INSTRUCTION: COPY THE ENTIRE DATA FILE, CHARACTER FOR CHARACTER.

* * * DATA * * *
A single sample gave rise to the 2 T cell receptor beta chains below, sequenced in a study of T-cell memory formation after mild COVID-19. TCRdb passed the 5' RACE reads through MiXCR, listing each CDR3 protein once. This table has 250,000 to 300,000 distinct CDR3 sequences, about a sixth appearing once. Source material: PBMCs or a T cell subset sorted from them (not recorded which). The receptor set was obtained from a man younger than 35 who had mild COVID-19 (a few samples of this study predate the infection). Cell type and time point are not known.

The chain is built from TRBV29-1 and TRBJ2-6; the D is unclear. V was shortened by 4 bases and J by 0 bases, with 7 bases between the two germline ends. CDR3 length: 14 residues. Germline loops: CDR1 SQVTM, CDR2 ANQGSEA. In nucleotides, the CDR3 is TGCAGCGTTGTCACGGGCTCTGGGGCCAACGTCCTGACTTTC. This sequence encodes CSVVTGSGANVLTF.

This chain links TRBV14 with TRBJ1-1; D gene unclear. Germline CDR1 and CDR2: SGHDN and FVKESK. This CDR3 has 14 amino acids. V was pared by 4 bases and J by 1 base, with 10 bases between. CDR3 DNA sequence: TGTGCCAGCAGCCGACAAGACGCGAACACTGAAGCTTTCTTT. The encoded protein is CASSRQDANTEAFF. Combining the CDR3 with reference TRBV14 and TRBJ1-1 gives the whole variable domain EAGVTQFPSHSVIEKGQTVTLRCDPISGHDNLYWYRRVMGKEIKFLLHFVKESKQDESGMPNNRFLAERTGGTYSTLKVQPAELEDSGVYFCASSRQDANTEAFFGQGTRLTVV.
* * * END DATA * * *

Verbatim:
A single sample gave rise to the 2 T cell receptor beta chains below, sequenced in a study of T-cell memory formation after mild COVID-19. TCRdb passed the 5' RACE reads through MiXCR, listing each CDR3 protein once. This table has 250,000 to 300,000 distinct CDR3 sequences, about a sixth appearing once. Source material: PBMCs or a T cell subset sorted from them (not recorded which). The receptor set was obtained from a man younger than 35 who had mild COVID-19 (a few samples of this study predate the infection). Cell type and time point are not known.

The chain is built from TRBV29-1 and TRBJ2-6; the D is unclear. V was shortened by 4 bases and J by 0 bases, with 7 bases between the two germline ends. CDR3 length: 14 residues. Germline loops: CDR1 SQVTM, CDR2 ANQGSEA. In nucleotides, the CDR3 is TGCAGCGTTGTCACGGGCTCTGGGGCCAACGTCCTGACTTTC. This sequence encodes CSVVTGSGANVLTF.

This chain links TRBV14 with TRBJ1-1; D gene unclear. Germline CDR1 and CDR2: SGHDN and FVKESK. This CDR3 has 14 amino acids. V was pared by 4 bases and J by 1 base, with 10 bases between. CDR3 DNA sequence: TGTGCCAGCAGCCGACAAGACGCGAACACTGAAGCTTTCTTT. The encoded protein is CASSRQDANTEAFF. Combining the CDR3 with reference TRBV14 and TRBJ1-1 gives the whole variable domain EAGVTQFPSHSVIEKGQTVTLRCDPISGHDNLYWYRRVMGKEIKFLLHFVKESKQDESGMPNNRFLAERTGGTYSTLKVQPAELEDSGVYFCASSRQDANTEAFFGQGTRLTVV.